The first step was to put the car on a rotisserie and begin attacking the underside. They spend many hours removing the entire undercoating by hand to check for any accident damage or rust. The previous owner had recently replaced the front pan when he painted the car. They did a good job and used the correct OEM part. They cleaned up the welds and then prepped/restored the underside in the correct factory finish. After removing the interior, they found a small rust spot by the rear defrost vent on the parcel shelf. Patching the small spot wasn’t an option for this owner. Instead, he ordered an entirely new OEM parcel shelf and had it replaced. The only other corrosion they found was on the front lip where the gasket attaches to the front bonnet. Here too, they opted to replace the part with a factory OEM piece. No expense was spared.
The next step was to address the mechanicals. Although the engine and transmission were rebuilt recently, there was a very slight nocking when idling as well as a slight synchro grind. Of course, this owner decided to redo both. Mark completely rebuilt the engine with new pistons and cylinders. The transmission was opened and new 1st and 2nd gears were installed along with new synchros, dog teeth, bearings, and seals. The engine bay was completely detailed to correct original specifications…even down to the correct original-style factory “Orange” Porsche oil-filter.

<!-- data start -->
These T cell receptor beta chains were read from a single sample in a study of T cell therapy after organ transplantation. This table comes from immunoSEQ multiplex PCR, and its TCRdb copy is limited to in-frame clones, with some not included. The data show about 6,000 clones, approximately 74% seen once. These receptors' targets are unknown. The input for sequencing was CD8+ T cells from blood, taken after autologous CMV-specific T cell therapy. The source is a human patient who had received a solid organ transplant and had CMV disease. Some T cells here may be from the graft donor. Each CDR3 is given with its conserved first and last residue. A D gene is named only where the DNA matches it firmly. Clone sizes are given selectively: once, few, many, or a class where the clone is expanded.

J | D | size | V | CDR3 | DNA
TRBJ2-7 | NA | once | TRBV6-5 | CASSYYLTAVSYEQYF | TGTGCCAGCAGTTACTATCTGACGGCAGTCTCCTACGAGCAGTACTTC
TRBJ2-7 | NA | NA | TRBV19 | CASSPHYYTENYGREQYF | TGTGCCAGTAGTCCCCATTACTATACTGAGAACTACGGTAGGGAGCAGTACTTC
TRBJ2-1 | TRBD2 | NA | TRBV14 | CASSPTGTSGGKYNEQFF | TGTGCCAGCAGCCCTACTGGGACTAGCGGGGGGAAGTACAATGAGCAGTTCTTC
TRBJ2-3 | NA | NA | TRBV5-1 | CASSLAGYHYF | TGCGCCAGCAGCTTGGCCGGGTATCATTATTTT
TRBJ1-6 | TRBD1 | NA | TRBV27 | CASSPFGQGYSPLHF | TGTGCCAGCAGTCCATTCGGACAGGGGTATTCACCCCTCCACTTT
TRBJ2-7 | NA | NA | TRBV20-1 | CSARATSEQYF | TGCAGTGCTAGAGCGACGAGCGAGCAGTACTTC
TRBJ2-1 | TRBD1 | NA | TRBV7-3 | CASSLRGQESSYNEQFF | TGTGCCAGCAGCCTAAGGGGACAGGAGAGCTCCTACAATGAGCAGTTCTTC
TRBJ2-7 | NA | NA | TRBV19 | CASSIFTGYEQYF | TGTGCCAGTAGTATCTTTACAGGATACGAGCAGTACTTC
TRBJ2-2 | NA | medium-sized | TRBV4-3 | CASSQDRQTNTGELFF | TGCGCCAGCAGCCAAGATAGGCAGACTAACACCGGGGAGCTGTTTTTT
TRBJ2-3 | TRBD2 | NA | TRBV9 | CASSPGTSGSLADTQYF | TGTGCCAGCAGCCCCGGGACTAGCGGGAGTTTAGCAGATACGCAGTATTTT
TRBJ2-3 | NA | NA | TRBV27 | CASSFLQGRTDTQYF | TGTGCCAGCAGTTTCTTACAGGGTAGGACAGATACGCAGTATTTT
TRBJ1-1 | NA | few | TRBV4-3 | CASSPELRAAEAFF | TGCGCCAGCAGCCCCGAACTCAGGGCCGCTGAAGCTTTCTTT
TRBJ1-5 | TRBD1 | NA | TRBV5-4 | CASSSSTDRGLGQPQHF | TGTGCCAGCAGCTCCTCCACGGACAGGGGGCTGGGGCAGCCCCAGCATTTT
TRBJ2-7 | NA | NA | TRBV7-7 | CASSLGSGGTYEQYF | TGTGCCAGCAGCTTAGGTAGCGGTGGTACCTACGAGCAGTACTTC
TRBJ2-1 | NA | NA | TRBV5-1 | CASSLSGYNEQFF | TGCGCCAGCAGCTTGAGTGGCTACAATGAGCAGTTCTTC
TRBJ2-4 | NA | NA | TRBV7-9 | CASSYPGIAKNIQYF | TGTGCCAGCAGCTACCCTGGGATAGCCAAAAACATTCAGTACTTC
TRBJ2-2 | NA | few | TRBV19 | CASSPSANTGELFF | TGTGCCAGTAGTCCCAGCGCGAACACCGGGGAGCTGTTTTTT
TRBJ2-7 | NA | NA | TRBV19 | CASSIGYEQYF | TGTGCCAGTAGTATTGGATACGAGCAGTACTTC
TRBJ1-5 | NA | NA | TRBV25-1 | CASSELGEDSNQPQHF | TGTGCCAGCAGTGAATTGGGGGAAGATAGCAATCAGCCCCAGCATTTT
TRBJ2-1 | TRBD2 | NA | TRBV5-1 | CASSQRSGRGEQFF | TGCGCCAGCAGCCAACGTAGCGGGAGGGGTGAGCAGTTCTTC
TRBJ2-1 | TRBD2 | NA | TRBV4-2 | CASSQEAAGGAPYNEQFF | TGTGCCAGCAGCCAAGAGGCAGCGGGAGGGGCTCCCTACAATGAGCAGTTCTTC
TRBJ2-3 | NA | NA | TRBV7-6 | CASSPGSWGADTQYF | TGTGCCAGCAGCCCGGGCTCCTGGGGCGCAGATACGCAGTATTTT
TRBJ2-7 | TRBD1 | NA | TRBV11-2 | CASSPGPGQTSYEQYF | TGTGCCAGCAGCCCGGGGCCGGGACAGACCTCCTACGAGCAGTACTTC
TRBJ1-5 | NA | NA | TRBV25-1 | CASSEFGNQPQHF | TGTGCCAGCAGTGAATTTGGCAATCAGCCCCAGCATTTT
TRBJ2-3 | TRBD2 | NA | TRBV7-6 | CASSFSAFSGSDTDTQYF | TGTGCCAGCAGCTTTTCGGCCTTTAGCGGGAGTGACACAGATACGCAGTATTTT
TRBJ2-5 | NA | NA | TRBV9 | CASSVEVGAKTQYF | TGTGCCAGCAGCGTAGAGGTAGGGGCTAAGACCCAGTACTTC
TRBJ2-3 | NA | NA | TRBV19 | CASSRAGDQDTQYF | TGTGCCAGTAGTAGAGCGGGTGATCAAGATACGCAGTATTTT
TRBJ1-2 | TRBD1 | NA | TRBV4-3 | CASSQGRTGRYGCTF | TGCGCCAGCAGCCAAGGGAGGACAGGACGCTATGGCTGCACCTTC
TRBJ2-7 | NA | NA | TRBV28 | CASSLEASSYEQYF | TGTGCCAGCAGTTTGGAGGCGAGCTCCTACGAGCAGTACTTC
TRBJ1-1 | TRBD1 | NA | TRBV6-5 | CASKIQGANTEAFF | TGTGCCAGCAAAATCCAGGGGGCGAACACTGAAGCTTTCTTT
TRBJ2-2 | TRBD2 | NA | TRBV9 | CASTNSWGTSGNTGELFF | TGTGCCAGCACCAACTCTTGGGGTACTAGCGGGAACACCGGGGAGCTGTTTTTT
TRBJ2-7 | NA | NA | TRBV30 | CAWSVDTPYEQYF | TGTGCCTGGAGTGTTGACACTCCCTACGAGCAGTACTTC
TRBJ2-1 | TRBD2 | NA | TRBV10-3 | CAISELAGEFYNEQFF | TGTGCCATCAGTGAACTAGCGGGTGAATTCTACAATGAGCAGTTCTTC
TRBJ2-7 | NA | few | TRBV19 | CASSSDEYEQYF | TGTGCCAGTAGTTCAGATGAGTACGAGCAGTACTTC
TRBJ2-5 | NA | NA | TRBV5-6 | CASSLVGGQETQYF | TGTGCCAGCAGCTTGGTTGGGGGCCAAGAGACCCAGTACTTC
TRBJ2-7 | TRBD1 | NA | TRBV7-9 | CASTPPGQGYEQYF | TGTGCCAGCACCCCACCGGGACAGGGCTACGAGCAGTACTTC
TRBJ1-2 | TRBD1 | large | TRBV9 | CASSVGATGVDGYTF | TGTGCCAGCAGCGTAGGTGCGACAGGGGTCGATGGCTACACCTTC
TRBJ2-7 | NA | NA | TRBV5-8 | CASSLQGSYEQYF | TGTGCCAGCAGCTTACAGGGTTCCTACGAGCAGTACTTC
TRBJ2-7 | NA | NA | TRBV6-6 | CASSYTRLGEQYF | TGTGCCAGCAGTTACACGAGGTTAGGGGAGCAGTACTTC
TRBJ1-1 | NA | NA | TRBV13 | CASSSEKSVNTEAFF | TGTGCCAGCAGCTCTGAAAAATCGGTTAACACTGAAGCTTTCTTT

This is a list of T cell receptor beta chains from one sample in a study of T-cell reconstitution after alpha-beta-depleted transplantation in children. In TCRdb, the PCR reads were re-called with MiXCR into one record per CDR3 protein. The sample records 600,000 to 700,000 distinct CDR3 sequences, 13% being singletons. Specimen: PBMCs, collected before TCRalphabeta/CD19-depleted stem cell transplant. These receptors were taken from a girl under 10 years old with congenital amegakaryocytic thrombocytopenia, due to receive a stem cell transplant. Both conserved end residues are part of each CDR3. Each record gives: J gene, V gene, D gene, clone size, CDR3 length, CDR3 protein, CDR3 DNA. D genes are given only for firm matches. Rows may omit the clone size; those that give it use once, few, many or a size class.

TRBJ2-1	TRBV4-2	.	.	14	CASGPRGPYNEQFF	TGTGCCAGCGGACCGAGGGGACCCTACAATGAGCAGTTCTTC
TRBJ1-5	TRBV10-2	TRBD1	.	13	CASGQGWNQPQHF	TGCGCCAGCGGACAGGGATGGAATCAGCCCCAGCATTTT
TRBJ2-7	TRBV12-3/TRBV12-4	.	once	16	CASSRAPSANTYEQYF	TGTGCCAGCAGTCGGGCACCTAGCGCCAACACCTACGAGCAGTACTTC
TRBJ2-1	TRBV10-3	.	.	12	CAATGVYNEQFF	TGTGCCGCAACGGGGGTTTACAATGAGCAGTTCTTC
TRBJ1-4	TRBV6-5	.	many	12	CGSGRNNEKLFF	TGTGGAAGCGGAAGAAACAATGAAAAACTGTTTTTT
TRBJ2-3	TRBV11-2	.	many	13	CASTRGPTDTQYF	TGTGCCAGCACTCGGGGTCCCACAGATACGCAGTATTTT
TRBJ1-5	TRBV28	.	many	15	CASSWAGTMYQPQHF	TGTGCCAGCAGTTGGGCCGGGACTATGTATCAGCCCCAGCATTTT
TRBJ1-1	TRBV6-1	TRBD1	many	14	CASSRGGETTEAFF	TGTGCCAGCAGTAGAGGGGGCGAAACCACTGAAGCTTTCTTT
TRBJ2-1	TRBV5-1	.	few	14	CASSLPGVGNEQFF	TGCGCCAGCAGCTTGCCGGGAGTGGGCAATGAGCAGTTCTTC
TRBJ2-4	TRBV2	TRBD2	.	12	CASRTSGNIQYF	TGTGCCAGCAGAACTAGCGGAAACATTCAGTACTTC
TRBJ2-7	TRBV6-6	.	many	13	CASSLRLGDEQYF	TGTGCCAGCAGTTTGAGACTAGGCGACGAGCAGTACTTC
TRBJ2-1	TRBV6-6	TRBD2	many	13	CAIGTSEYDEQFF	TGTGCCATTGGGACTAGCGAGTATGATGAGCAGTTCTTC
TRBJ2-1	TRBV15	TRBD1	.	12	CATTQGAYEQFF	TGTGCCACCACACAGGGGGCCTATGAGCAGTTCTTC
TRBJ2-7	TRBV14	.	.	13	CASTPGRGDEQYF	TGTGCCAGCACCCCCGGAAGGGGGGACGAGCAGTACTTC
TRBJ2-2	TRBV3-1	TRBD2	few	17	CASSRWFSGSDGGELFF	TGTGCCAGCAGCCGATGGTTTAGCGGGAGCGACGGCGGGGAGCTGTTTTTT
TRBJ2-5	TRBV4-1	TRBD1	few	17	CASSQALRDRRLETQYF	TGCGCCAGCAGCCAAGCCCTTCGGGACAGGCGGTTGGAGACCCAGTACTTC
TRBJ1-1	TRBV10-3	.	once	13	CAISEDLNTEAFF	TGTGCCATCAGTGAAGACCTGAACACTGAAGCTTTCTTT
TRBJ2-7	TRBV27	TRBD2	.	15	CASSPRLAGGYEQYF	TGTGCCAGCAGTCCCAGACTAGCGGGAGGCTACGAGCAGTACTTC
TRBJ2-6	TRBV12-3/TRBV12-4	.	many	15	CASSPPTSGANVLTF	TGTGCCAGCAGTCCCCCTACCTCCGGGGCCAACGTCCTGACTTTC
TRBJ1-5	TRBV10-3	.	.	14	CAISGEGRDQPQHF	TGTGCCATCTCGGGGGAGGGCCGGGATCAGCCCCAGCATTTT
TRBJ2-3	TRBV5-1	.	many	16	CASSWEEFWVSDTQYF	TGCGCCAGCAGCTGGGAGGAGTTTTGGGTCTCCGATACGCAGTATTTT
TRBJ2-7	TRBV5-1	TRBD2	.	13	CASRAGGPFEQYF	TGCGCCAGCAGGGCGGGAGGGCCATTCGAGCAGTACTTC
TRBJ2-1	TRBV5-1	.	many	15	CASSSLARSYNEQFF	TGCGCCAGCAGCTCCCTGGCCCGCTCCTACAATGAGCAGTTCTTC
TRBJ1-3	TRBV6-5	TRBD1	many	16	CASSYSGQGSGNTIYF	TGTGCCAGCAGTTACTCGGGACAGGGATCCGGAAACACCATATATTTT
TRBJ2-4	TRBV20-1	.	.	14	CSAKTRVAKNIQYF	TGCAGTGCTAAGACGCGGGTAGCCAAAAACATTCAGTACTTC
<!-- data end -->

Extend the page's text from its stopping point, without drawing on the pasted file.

The final step was to completely restore the interior. The enlisted the help of Autos International, one of the premier Porsche interior restoration facilities. They reupholstered the seats in leather (front and back) and used very hard to find Austrian Wool Pepita (houndstooth) inserts.
Restoration highlights include:
Original factory VDM wood steering wheel restored (correct date stamped)
Correct German wool carpet
Austrian wool pepita inserts
Original rear luggage straps
Leather seats (front and back)
Factory head rests
Blaupunkt Frankfurt mono radio w/re-amp
OEM Sigla tinted windscreen (rare option)
Rest of glass and brightwork all original
Correct “red-line” engine decals
Orange rear defrost foam tubes